Living On A Prayer

In mid-September, Tennessee high school football rivals knelt and prayed together after their gridiron battle, in defiance of legal threats from the nonprofit group Americans United for Separation of Church and State. A photo of the two teams praying together alongside some 500 fans on Tennessee Tech University’s Overall Field has been shared on social media more than 30,000 times and counting.

And while Americans rise up to defend their rights to pray in public, the question remains what is our resolve to pray when no one is watching?


“To be a Christian without prayer is no more possible than to be alive without breathing.” Martin Luther, German theologian and leader of the 16th Century Protestant Reformation, made this statement about prayer more than 500 years ago. And it’s just as true today as it was then.

The Apostle Paul contends that Christians should live prayerfully everyday as an expression of worship. “Rejoice always, pray without ceasing,  give thanks in all circumstances; for this is the will of God in Christ Jesus for you” (1 Thessalonians 5:16-18).

Scripture teaches us to pray in faith with adoration, confession and thanksgiving. In Philippians 4:6-7, Paul writes: “do not be anxious about anything, but in everything by prayer and supplication with thanksgiving let your requests be made known to God. And the peace of God, which surpasses all understanding, will guard your hearts and your minds in Christ Jesus.”

So, the next time you experience anxiety, stress and fear, thank God for the opportunity to exchange your angst for His peace. And then ask God to protect your heart and mind from Satan’s predictable attacks.


It’s been said that “seeing is believing.” But for the Christian who walks by faith and not by sight, praying is believing. The consistency and concentration of your prayers reveals volumes about what you believe about God. If we truly trust that God’s heart is to help us and not hurt us, love us and not condemn us, deliver us and not deny us, then why wouldn’t we seek Him in prayer for all of our concerns and needs?

Jesus promises that whatever someone asks in His name He will provide. However, that doesn’t mean we have a blank check with God. Actually, what God promises is that whatever we pray according to His will, He will grant. James 1:5-7 teaches us how God answers prayers full of faith: “If any of you lacks wisdom, let him ask God, who gives generously to all without reproach, and it will be given him.  But let him ask in faith, with no doubting, for the one who doubts is like a wave of the sea that is driven and tossed by the wind. For that person must not suppose that he will receive anything from the Lord.”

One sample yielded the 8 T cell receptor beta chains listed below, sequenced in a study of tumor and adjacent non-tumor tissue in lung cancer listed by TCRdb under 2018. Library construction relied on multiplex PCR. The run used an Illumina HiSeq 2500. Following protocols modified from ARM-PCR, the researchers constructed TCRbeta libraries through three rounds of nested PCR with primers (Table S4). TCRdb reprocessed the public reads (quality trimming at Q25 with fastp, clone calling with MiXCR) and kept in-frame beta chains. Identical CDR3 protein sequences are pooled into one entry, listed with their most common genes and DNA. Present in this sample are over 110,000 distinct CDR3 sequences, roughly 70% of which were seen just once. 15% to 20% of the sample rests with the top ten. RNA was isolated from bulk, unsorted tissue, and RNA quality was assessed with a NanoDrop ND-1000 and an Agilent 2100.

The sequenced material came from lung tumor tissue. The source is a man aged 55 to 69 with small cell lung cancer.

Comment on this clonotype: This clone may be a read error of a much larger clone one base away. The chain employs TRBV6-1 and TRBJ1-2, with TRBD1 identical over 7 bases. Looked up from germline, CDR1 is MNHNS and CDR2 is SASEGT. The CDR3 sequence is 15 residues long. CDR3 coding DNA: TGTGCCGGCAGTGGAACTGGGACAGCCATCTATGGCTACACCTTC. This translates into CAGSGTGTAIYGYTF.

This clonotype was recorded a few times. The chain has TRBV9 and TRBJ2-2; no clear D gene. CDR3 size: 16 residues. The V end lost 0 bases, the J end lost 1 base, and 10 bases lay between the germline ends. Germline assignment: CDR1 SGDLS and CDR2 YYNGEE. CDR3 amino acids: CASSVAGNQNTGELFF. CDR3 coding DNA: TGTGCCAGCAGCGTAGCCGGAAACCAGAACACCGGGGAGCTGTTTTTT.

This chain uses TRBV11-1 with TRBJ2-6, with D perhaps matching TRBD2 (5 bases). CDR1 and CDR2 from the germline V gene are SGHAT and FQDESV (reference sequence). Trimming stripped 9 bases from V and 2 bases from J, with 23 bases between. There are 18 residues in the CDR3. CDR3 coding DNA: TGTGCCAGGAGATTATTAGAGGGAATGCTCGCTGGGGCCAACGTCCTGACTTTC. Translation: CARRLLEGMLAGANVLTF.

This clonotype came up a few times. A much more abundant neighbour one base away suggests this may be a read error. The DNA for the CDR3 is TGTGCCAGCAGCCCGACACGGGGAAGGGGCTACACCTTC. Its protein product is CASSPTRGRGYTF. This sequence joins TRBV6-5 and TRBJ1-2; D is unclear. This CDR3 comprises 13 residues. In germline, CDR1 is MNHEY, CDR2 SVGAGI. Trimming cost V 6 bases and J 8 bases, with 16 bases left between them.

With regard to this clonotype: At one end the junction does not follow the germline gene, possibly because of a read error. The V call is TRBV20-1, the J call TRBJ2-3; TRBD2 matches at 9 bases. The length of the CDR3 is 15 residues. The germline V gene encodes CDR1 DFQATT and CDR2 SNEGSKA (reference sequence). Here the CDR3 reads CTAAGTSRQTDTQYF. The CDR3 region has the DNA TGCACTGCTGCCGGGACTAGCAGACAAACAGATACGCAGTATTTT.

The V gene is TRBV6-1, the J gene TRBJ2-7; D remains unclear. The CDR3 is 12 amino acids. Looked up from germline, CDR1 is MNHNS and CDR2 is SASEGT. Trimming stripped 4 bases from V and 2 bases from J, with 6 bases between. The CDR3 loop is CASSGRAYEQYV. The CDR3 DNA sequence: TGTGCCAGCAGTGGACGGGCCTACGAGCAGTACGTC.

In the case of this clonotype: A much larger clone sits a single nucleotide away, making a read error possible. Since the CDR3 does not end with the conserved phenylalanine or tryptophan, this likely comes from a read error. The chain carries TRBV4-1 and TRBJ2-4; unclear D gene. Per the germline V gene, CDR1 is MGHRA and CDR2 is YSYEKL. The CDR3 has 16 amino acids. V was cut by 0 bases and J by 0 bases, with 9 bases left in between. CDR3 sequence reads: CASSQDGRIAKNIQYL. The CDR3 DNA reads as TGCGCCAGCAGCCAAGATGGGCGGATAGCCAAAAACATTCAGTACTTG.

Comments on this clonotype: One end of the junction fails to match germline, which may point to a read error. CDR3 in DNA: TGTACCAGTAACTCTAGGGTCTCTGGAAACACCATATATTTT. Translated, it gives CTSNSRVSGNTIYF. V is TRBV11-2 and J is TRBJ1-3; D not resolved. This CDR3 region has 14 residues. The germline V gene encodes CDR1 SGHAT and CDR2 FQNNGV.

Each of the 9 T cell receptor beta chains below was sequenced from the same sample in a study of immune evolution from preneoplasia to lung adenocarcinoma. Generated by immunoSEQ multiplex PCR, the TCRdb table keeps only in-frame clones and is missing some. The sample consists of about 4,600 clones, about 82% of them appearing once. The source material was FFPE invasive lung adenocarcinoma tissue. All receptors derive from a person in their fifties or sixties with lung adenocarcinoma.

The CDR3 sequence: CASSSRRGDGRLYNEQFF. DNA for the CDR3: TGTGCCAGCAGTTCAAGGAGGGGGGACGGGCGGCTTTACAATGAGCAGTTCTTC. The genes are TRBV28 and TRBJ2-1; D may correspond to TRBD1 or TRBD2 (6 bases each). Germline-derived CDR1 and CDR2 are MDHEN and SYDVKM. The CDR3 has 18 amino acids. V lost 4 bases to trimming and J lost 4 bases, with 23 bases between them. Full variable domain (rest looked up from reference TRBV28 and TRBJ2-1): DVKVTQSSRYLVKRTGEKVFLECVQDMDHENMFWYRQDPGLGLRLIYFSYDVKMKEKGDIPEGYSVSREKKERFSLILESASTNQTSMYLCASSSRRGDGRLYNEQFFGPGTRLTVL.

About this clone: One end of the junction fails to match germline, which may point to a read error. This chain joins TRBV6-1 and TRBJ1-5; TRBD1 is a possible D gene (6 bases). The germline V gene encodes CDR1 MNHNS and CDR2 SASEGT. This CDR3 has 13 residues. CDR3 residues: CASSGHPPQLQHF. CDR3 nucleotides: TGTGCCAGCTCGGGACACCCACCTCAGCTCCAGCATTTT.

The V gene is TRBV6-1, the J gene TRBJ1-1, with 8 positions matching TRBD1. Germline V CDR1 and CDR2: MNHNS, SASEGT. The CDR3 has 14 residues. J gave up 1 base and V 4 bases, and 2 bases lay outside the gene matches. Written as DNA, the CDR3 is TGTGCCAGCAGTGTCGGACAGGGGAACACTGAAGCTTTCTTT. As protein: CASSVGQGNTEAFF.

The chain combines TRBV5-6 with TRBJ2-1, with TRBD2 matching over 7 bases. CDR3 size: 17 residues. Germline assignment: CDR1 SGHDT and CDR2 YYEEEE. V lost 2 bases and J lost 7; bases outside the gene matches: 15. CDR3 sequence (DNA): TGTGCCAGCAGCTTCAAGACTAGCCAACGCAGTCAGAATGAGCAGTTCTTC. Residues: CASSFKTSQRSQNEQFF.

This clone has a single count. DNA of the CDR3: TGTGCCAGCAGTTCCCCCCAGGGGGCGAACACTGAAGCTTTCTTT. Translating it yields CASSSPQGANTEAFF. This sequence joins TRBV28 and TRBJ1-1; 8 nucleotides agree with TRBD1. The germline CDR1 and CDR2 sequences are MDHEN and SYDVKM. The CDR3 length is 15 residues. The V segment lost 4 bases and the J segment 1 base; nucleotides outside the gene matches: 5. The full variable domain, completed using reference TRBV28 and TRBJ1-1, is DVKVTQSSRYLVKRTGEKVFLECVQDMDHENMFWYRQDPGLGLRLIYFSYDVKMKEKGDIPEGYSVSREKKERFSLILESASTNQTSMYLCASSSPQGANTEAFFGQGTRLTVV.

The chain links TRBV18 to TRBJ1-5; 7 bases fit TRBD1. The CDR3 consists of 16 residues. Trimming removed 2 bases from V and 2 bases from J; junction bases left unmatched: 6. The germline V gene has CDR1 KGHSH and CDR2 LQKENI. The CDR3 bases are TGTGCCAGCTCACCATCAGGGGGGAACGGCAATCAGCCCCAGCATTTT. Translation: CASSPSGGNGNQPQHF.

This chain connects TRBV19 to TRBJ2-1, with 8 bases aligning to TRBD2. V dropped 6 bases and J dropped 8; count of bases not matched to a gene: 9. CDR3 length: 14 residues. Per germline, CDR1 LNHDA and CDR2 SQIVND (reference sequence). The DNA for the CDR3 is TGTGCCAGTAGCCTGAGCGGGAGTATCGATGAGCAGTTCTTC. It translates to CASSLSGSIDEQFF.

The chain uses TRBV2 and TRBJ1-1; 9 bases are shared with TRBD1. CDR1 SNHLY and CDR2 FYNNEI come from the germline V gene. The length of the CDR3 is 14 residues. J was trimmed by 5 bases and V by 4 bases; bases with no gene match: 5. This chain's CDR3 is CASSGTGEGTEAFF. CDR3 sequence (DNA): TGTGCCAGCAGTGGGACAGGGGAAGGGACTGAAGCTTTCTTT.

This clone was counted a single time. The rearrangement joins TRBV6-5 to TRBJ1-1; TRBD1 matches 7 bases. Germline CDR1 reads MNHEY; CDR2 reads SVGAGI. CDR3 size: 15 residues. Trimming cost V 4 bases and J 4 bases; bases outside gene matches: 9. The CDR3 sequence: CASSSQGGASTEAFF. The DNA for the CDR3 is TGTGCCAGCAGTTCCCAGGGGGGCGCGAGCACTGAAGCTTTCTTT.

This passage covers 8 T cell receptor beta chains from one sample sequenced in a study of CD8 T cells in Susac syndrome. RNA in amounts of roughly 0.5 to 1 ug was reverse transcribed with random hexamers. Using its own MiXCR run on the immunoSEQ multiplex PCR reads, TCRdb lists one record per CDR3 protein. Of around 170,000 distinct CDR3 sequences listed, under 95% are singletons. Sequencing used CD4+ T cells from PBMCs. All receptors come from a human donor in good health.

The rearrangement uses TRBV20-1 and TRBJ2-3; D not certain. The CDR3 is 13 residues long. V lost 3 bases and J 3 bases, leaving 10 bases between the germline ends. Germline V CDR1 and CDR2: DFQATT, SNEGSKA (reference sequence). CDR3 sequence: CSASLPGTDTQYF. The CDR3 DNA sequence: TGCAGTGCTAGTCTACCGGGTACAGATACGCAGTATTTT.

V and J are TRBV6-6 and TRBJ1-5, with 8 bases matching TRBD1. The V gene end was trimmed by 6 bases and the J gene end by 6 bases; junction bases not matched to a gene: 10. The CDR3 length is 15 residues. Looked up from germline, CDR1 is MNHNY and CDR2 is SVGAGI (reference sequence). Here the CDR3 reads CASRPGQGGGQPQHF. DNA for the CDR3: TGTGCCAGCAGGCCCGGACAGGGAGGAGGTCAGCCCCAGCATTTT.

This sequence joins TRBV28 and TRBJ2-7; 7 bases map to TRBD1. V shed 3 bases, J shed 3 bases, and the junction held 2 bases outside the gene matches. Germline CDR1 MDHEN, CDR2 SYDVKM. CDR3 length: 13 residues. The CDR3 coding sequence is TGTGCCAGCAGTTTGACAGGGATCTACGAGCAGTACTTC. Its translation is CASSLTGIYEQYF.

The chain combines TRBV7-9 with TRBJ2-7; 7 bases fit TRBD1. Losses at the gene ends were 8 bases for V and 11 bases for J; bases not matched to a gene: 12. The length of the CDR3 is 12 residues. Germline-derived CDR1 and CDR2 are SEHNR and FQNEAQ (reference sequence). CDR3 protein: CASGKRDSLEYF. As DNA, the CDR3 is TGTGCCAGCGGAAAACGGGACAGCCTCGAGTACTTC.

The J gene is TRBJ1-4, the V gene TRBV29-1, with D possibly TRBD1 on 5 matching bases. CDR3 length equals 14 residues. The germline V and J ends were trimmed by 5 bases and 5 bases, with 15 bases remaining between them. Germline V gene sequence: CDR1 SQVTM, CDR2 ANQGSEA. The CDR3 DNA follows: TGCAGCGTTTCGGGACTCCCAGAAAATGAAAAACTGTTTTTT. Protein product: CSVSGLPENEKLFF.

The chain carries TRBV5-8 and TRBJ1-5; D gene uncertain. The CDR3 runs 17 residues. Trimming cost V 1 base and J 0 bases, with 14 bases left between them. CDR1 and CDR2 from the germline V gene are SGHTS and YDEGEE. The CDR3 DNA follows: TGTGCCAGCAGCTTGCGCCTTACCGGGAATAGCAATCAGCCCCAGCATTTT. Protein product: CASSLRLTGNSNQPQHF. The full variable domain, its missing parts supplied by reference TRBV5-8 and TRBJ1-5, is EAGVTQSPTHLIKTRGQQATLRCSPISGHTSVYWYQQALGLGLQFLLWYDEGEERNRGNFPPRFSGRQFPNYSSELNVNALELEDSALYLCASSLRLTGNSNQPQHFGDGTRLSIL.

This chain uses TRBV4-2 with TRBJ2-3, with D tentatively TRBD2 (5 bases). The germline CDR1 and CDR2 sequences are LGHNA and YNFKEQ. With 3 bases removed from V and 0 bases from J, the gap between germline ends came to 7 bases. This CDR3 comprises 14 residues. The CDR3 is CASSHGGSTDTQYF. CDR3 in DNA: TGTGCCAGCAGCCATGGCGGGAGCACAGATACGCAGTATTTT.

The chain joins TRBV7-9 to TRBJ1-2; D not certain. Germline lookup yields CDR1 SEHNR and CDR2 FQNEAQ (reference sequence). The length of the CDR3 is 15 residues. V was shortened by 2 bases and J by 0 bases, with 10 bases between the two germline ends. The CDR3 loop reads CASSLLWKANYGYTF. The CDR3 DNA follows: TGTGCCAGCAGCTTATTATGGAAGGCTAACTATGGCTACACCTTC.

Bible teacher John Piper writes, “You cannot know what prayer is for, until you know that life is war.” Spiritual warfare is real. To deny the reality of its existence in the life of a Christian is to  surrender in defeat to the enemy.

Prayer is essential for wartime footing. But make no mistake, spiritual warfare is not a physical battle of aggression. This war is fought on a Christian’s knees, or whatever position you assume when you are praying. After describing the whole armor of God, the Apostle Paul lays out God’s battle plan for Christians in Ephesians 6:18: “praying at all times in the Spirit, with all prayer and supplication. To that end, keep alert with all perseverance, making supplication for all the saints”

Persevering in persistent prayer, Paul declares, is the Divine strategy for defeating the Prince of the Air. He says further that God’s mission on Earth should be conducted through constant communication with Command Central— translation, “praying at all times.” The word supplication is a form of prayer that means asking or begging humbly or earnestly on behalf of yourself or someone else.


Finally, Paul writes in Ephesians 6:18 that praying is how one remains aware and alert. As important as what you pray for, is what you pray against. Since we know that Satan is actively trying to destroy us, doesn’t it make sense that we pray against his efforts? Furthermore, since we know that the enemy is a liar, murderer and deceiver, doesn’t it behoove us to pray against his schemes? As we pray for God’s protection from the evil one and for wisdom to avoid his deception, we should also pray against his diabolical schemes and attacks.

There is something undeniable about the power of God’s presence in prayer. At one of his lowest points in life, while hiding in a cave in fear for his life, the psalmist David prayed: “I sought the Lord, and He answered me, and delivered me from all my fears.  Those who look to Him are radiant, and their faces shall never be ashamed.  This poor man cried, and the Lord heard him and saved him out of all his troubles.  The angel of the Lord encamps around those who fear Him, and delivers them.  Oh, taste and see that the Lord is good! Blessed is the man who takes refuge in Him!” (Psalm 34:4-8)

Intentional prayer redirects our focus off our circumstances and toward God’s plans and purposes. For example, when Jesus faced the cross, He prayed victoriously that God’s love will shine forevermore in the hearts of those who receive His love and forgiveness.

Isn’t it interesting how earnestly we try to pray people out of Heaven? To pray for healing of a brother or sister in Christ this side of eternity is to ask for more time with our loved ones at the expense of delaying their heavenly reward in the presence of Jesus. And while this is certainly understandable from an earthly perspective, shouldn’t we pray—even more— for those among us who aren’t bound for Heaven? Then, let’s start praying for people to place their faith in Jesus before they die, as fervently as we pray for those who are ready to go to Heaven when they die.

Now, that’s what living on a prayer is truly about.

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